Would Our Web Designer Sell Us A Junk Design?

Junk just gathers dust
Web designers are in the business of selling web designs. That is the first principle of business for a web design firm, as it is for many other types of businesses. There is nothing new here except that the whole purpose of a web site is to create business for the owner, and a site just gathering dust does not do that.

No one says that a web design needs to create direct sales for any business but it must connect with the business owner’s market and engage that market. If the site doesn’t connect with the market it is just junk collecting dust. It may be a beautiful piece of work but it’s still collecting dust.

Part of this problem is our responsibility as small business owners. We didn’t go to a web designer and say, “I need a web site designed for my web market.”

Instead, most small business owners say, “I need a web site designed for my business.”

Our market doesn’t care about us
The difference is about the focus our words create and the intent that gives to a project. And when the focus is on our business it is not on our market. Thus, we end up with something we are thrilled with even though our market is not impressed and doesn’t care.

What our market cares about is their problem, not the looks of our web site. They are not going to share our web site with others because it looks cool, but they will share when our business web site helps them and educates them about our industry and how to make the best choice for their needs.

Are we being educated on our marketing options?
The chances are that our web designer doesn’t really want to go there. Instead they jump right in to giving us a good look at their portfolio and suggesting how they could customize and come up with something totally original for us.

And our fault is that we go for this – not knowing any better.

But it’s not really our fault. We go to experts to get the best information and all too often we are talking to a professional that has a conflict of interest. This is where the web designer is advising us about the very product they sell. We may never get clear information about what all our choices are.

For instance:
If the conversations never touches on the low cost, or no cost, of “Pull Marketing” then we are not getting all of the available choices.

If the conversations never come around to discussing the differences between a demographic market and a virtual market then we are not seeing our real needs.

If the conversations never get around to discussing how to define a marketing profile for our web market (not just guessing about our virtual market) then we are not getting to use the best of what a web site can offer our business.

And there are more if’s that the web design industry does not talk about. Web designers don’t talk about our market other than to ask us to describe them. It is so much easier for them to design something for us. So most small business owners end up with a beautiful site that is headed for the scrap pile from day one.

To design for our web market a design firm would need to know how to discover things about our virtual market that even we don’t know. They would need to know about virtual markets and why they are different. Web designers need to know our market’s shopping habits, what our market values the most and which values we have in common with our market. But web designers, trendy or not, don’t give us any of this.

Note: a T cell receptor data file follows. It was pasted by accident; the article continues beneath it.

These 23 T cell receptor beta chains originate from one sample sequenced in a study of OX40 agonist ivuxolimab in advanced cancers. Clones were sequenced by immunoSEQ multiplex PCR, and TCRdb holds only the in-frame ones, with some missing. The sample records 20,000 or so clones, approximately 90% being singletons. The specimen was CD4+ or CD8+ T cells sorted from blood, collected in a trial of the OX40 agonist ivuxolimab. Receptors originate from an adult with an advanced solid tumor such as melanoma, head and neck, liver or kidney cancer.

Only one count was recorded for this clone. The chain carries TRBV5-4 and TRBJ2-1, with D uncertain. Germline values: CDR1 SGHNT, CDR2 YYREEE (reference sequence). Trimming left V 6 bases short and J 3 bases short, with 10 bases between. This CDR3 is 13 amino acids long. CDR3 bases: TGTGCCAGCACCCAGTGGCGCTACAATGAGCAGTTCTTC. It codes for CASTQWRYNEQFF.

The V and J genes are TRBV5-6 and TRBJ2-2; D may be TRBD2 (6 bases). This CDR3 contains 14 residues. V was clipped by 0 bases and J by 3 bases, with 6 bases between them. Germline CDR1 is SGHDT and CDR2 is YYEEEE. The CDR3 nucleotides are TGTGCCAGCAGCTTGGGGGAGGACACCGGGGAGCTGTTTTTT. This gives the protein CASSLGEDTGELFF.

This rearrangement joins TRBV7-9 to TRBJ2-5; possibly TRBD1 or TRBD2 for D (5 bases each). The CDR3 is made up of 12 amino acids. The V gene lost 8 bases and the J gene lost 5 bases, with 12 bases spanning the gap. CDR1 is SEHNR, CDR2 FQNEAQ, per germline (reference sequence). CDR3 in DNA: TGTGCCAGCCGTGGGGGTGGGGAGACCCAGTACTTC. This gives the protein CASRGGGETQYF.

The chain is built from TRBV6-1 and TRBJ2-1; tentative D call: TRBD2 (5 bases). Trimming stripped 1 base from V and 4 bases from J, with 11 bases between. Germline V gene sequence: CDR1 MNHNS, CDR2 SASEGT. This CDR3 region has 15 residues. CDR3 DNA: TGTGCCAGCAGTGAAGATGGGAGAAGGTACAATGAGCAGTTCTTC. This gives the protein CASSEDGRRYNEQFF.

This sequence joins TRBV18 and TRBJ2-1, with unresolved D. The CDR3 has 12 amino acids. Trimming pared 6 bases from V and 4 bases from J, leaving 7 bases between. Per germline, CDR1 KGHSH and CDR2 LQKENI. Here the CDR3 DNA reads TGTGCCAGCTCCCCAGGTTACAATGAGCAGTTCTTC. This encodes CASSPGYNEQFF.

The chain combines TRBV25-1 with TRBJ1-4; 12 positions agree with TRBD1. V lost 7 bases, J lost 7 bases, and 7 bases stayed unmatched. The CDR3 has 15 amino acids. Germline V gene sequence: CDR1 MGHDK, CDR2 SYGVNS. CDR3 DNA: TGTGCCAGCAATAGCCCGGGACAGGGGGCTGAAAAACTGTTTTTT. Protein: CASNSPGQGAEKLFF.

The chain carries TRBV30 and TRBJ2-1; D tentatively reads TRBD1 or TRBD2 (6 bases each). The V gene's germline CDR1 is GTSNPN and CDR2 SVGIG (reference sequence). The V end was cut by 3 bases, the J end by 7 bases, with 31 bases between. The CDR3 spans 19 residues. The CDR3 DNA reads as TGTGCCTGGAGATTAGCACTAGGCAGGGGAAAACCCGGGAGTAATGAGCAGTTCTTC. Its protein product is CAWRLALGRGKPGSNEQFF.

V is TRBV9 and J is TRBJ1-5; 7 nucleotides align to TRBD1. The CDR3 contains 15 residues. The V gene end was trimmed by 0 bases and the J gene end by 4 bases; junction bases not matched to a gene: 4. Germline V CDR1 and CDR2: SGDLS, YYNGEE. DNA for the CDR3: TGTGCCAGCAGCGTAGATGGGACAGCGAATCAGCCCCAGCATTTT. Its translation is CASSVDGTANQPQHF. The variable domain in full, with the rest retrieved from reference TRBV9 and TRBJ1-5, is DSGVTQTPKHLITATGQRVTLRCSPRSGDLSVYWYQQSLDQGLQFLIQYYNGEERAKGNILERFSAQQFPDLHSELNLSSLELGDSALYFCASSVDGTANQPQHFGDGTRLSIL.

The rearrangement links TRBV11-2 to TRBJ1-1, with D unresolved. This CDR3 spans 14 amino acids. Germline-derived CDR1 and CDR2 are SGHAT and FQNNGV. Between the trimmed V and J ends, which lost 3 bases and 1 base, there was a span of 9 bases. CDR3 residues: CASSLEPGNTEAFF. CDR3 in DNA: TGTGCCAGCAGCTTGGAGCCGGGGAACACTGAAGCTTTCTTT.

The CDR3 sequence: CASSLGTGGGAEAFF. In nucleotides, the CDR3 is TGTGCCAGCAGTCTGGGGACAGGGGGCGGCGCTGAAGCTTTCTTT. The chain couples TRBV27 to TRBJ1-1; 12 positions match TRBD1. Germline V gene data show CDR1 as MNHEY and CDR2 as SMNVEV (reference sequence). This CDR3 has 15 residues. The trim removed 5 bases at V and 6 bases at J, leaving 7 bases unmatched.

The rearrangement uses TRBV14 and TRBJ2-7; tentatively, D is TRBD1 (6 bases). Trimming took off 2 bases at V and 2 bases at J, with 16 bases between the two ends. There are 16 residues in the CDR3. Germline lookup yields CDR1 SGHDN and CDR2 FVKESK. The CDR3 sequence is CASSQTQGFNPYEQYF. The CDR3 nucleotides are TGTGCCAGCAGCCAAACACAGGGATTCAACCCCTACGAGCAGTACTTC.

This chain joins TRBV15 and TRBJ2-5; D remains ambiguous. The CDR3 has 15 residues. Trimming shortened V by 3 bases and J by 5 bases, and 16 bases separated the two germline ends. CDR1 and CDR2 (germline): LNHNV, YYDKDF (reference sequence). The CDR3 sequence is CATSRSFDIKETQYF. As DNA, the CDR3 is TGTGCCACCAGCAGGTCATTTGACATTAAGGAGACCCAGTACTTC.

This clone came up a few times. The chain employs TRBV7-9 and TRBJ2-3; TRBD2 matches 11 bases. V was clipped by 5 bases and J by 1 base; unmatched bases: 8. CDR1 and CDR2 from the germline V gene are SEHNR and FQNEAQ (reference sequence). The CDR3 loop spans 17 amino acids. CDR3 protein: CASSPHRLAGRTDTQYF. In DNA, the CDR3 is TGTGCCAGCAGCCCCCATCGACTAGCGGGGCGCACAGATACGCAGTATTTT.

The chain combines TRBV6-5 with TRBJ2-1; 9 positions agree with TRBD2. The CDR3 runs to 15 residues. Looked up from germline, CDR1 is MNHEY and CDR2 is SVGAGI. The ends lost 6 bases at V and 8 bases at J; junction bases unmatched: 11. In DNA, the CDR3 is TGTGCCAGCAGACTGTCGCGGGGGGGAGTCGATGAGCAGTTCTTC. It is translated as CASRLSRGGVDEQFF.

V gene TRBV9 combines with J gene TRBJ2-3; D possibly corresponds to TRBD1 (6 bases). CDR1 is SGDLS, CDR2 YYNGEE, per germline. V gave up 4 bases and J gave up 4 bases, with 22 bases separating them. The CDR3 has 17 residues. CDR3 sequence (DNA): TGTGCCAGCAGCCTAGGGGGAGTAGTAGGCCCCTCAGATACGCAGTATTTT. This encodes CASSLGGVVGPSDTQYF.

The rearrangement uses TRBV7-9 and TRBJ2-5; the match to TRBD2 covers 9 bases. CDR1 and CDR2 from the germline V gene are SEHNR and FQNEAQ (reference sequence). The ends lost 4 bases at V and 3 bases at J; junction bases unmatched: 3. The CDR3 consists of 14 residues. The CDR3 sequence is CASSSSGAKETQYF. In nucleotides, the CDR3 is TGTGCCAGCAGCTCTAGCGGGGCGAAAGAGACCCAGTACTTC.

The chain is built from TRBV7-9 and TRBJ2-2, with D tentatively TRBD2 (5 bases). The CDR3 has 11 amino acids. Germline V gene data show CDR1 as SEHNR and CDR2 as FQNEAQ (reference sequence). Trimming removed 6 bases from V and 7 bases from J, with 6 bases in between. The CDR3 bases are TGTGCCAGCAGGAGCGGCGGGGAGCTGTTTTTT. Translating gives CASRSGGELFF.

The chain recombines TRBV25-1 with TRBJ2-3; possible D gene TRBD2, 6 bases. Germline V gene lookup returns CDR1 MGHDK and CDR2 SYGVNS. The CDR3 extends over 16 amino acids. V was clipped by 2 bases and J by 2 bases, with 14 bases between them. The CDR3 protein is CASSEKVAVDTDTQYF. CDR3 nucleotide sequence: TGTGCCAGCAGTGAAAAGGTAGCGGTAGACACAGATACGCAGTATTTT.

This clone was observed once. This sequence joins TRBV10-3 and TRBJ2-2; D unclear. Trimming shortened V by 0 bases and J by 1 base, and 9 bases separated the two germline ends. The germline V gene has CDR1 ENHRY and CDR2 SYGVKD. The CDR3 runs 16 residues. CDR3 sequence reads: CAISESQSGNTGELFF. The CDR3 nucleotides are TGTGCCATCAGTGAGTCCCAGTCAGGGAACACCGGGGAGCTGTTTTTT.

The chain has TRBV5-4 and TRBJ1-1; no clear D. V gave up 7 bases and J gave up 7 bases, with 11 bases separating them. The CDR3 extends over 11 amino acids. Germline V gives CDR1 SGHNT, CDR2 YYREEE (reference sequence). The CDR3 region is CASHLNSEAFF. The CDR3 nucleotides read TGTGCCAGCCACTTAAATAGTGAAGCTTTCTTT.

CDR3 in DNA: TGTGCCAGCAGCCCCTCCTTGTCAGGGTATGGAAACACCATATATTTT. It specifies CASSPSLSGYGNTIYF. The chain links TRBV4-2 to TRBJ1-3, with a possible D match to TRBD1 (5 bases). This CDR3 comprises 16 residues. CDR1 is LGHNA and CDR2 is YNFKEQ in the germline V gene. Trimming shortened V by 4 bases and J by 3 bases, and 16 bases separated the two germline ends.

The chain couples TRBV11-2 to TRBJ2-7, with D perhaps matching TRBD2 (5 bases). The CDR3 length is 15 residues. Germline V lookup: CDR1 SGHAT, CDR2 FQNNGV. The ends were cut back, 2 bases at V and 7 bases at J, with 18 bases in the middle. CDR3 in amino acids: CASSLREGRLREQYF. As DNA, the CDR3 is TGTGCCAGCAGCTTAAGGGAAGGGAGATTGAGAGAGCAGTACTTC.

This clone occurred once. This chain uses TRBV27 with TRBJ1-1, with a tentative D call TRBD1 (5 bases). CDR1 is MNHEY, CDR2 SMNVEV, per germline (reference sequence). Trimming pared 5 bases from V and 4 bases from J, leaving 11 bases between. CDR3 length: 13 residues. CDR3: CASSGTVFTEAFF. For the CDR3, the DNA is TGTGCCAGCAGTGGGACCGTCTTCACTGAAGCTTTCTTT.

The solution is in market segmentation
This is just another term for psycho-graphics. Segmentation divides a whole geographical or national market into 7 segments where each has a psychological profile that describes the segments shopping habits, values, likes & dislikes as well as general beliefs. These are better tools to work with on the web.

Reverse engineer
We could also stand back from our own business and ask that business a few questions to discover things about the market it serves.

  • Doesn’t our business provide solutions for a market?
  • Doesn’t our experience include the pain and distress our market feels?
  • Can we name our market’s biggest problem?

Once we have put words to the solutions we provide and for who we provide them for then we are well on our way toward knowing who our web site should be designed for.

We do not have to accept trendy web designs that have no appeal to our market. These just sit and gather dust. We want a site that engages our market and this means engaging our market.

Read that last line again. It’s like saying, “If nothing changes… then nothing changes.”

If our web site doesn’t engage our market it’s just junk

No matter how beautiful and pleasing it is to our eyes.

And it is our job to make sure that our web designer is going to think about our market and what would be best for our market but we shouldn’t really expect this to happen. The reason for this is that there is no one that knows more about our business than we do, but we need to stop listening to the professionals who are only thinking about us.

A professional web designer may not deserve all the blame for junk web site, except that they are the self proclaimed experts and they expect that we will listen to them. Therefore, the first rule of hiring a web professional is to not let them design our web site.

There is, of course, a great deal more to learn about our virtual market and how they think, what their shopping habits are, what their values are and what they believe in. There isn’t room in one article to cover the web as a virtual marketplace or market segmentation to develop a market’s profile. You will find this information in other articles.

Finding a Digital Agency: What to Look for in a Web Design or Web Development Agency?